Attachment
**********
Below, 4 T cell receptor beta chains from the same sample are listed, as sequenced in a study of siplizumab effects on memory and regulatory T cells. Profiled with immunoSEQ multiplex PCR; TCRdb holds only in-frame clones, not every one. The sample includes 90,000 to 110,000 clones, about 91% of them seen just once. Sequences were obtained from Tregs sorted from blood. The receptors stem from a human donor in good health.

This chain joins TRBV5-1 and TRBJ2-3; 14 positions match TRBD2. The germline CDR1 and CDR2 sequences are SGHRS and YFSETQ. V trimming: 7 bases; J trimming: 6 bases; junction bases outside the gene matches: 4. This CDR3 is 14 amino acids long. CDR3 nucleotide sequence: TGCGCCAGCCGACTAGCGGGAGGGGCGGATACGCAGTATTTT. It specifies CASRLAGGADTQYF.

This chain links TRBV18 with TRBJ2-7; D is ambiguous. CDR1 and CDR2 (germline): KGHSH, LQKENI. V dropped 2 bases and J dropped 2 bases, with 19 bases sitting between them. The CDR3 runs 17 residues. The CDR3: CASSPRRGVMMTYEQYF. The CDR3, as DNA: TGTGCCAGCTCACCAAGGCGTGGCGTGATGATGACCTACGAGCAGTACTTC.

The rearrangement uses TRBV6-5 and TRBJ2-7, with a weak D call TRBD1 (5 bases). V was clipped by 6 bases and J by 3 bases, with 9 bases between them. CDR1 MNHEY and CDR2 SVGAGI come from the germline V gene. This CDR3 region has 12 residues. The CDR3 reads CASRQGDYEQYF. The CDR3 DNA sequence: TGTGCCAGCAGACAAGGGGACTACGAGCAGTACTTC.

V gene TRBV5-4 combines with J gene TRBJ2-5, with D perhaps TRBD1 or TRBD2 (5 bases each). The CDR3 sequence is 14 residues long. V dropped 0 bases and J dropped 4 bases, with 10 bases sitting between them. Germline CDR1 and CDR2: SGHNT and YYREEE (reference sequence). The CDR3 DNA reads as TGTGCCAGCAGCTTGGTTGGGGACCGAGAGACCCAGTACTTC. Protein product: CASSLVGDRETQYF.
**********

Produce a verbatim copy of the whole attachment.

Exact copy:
Below, 4 T cell receptor beta chains from the same sample are listed, as sequenced in a study of siplizumab effects on memory and regulatory T cells. Profiled with immunoSEQ multiplex PCR; TCRdb holds only in-frame clones, not every one. The sample includes 90,000 to 110,000 clones, about 91% of them seen just once. Sequences were obtained from Tregs sorted from blood. The receptors stem from a human donor in good health.

This chain joins TRBV5-1 and TRBJ2-3; 14 positions match TRBD2. The germline CDR1 and CDR2 sequences are SGHRS and YFSETQ. V trimming: 7 bases; J trimming: 6 bases; junction bases outside the gene matches: 4. This CDR3 is 14 amino acids long. CDR3 nucleotide sequence: TGCGCCAGCCGACTAGCGGGAGGGGCGGATACGCAGTATTTT. It specifies CASRLAGGADTQYF.

This chain links TRBV18 with TRBJ2-7; D is ambiguous. CDR1 and CDR2 (germline): KGHSH, LQKENI. V dropped 2 bases and J dropped 2 bases, with 19 bases sitting between them. The CDR3 runs 17 residues. The CDR3: CASSPRRGVMMTYEQYF. The CDR3, as DNA: TGTGCCAGCTCACCAAGGCGTGGCGTGATGATGACCTACGAGCAGTACTTC.

The rearrangement uses TRBV6-5 and TRBJ2-7, with a weak D call TRBD1 (5 bases). V was clipped by 6 bases and J by 3 bases, with 9 bases between them. CDR1 MNHEY and CDR2 SVGAGI come from the germline V gene. This CDR3 region has 12 residues. The CDR3 reads CASRQGDYEQYF. The CDR3 DNA sequence: TGTGCCAGCAGACAAGGGGACTACGAGCAGTACTTC.

V gene TRBV5-4 combines with J gene TRBJ2-5, with D perhaps TRBD1 or TRBD2 (5 bases each). The CDR3 sequence is 14 residues long. V dropped 0 bases and J dropped 4 bases, with 10 bases sitting between them. Germline CDR1 and CDR2: SGHNT and YYREEE (reference sequence). The CDR3 DNA reads as TGTGCCAGCAGCTTGGTTGGGGACCGAGAGACCCAGTACTTC. Protein product: CASSLVGDRETQYF.